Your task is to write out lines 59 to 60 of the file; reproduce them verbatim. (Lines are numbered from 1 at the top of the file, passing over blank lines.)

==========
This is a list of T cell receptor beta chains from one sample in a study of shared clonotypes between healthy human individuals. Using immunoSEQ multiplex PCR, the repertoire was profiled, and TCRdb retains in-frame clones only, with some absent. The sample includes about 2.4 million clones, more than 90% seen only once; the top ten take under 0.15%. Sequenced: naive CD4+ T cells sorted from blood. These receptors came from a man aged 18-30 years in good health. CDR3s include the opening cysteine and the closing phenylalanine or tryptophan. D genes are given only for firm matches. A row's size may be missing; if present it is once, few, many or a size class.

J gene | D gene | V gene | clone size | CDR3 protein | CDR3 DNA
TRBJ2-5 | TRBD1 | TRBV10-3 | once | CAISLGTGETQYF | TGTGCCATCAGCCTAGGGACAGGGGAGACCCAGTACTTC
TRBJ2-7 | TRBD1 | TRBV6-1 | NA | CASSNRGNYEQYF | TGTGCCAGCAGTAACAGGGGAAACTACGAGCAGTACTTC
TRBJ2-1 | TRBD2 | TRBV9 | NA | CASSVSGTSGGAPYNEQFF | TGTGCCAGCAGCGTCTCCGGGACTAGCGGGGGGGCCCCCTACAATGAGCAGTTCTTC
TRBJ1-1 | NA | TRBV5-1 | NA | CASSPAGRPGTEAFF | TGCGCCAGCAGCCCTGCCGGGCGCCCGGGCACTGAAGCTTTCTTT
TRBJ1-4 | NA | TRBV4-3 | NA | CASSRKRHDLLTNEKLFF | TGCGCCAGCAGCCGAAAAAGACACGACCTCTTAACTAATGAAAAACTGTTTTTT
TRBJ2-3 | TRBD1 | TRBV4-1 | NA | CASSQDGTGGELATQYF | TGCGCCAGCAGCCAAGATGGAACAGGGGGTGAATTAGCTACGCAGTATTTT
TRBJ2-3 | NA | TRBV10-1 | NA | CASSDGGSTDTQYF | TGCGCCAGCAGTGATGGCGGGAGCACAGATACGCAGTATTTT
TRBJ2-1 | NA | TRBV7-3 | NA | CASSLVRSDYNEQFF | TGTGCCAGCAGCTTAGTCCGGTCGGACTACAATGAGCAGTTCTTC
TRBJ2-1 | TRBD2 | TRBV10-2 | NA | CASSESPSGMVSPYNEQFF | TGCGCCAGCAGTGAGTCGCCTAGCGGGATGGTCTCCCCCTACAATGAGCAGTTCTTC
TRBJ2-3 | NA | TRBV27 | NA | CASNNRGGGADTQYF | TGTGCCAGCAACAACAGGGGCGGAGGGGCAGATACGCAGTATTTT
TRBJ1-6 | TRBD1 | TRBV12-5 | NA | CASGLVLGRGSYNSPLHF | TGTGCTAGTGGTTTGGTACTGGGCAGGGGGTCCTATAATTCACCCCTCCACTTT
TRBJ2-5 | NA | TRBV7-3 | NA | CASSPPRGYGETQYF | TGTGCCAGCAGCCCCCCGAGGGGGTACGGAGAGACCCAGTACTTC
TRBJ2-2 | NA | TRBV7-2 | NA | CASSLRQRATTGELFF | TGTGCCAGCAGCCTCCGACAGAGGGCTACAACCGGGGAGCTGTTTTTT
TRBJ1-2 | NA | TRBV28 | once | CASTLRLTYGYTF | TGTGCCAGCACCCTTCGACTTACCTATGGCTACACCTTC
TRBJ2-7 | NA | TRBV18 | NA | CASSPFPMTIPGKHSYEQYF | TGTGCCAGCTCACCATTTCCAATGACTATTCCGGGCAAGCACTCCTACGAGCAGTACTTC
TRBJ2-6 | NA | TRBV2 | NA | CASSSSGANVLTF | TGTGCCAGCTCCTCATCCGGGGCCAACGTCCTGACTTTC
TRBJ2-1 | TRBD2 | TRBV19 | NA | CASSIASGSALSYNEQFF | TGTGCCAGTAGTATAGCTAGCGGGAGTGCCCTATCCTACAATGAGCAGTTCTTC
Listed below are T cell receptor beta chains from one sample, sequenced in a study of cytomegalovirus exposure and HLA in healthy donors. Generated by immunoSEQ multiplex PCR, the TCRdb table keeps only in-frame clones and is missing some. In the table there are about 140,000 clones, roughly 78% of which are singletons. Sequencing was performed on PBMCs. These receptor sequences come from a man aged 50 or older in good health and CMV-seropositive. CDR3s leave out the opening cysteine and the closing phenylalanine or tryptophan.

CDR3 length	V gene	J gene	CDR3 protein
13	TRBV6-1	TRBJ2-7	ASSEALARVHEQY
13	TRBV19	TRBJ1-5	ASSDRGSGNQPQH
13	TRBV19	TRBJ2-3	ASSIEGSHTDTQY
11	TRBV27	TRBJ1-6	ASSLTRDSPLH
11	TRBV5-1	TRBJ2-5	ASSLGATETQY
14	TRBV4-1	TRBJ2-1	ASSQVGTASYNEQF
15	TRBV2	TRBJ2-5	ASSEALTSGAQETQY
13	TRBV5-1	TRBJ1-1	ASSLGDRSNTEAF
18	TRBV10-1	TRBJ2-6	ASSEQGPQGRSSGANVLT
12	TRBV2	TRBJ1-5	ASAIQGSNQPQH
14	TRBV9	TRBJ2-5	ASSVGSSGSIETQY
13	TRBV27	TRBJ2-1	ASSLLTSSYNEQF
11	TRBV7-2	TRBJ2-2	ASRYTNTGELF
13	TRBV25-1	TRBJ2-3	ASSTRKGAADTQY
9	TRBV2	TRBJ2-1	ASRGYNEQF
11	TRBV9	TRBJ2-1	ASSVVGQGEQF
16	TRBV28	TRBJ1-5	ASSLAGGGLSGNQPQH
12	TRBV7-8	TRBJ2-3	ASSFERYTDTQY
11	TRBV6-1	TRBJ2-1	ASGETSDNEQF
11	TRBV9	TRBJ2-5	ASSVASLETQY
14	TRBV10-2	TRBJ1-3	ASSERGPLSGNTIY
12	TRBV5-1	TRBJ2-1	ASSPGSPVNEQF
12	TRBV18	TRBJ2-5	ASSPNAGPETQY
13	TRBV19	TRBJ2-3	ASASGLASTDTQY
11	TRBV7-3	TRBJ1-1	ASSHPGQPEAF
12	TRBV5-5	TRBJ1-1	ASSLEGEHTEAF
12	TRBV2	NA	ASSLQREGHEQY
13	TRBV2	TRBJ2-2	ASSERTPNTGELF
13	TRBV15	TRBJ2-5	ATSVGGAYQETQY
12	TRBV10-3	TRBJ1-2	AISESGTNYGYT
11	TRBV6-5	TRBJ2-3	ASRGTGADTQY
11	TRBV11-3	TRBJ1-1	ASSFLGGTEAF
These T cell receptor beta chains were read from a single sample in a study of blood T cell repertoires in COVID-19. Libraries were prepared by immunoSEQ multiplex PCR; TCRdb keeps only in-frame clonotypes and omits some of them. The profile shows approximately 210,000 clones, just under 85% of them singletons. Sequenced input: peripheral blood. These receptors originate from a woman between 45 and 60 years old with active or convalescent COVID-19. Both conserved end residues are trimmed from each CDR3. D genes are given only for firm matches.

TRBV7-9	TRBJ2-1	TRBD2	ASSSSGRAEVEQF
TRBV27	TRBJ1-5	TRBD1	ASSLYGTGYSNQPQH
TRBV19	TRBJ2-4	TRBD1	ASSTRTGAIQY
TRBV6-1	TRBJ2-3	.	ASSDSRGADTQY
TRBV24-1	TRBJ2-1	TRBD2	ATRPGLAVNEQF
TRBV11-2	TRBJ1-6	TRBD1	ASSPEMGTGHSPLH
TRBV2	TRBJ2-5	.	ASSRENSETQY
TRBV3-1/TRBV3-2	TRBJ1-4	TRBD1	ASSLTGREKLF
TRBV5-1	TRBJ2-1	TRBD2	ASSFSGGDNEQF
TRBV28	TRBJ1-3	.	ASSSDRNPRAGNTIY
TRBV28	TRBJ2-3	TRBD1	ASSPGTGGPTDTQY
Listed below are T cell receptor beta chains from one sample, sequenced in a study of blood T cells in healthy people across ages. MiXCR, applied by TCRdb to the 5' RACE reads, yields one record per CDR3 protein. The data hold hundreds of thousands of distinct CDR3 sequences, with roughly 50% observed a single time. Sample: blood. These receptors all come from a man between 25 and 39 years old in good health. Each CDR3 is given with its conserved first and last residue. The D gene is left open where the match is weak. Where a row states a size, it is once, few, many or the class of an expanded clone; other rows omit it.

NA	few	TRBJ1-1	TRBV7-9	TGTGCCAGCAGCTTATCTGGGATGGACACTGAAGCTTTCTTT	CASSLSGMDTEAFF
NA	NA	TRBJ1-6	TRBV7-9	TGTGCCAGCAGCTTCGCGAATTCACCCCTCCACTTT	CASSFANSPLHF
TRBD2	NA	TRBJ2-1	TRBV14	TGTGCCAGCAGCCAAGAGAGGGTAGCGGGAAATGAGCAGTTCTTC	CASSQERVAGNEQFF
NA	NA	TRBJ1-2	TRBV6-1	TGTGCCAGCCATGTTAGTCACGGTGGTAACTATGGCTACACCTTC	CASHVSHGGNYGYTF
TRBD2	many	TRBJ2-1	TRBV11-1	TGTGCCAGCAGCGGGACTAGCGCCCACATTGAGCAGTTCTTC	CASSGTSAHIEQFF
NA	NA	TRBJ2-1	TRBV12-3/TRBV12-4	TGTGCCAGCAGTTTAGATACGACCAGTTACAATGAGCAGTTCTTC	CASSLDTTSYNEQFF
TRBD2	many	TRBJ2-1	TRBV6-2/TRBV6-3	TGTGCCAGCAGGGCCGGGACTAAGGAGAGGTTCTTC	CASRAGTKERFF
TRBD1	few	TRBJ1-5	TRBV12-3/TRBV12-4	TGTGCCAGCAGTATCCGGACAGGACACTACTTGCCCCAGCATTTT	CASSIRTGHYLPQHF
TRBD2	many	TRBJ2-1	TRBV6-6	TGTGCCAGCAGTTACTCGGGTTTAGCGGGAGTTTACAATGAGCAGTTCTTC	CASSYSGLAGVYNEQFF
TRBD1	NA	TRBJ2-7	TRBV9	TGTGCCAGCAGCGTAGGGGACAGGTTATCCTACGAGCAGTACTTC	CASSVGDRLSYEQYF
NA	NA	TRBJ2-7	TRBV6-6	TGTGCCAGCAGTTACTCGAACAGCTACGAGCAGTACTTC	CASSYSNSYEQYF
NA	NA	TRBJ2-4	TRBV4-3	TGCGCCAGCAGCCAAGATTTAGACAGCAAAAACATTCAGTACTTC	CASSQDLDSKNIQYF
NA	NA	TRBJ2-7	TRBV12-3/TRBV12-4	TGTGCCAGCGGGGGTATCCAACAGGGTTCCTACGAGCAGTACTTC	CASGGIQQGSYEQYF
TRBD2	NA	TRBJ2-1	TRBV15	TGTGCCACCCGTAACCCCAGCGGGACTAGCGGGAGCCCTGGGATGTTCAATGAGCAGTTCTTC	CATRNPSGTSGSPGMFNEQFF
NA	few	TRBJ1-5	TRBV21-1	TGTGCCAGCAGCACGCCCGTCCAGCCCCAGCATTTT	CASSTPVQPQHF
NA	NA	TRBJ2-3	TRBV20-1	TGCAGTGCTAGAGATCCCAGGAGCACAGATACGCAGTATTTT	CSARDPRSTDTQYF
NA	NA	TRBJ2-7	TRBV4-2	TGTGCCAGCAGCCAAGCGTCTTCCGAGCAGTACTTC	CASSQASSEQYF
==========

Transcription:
TRBV24-1	TRBJ2-1	TRBD2	ATRPGLAVNEQF
TRBV11-2	TRBJ1-6	TRBD1	ASSPEMGTGHSPLH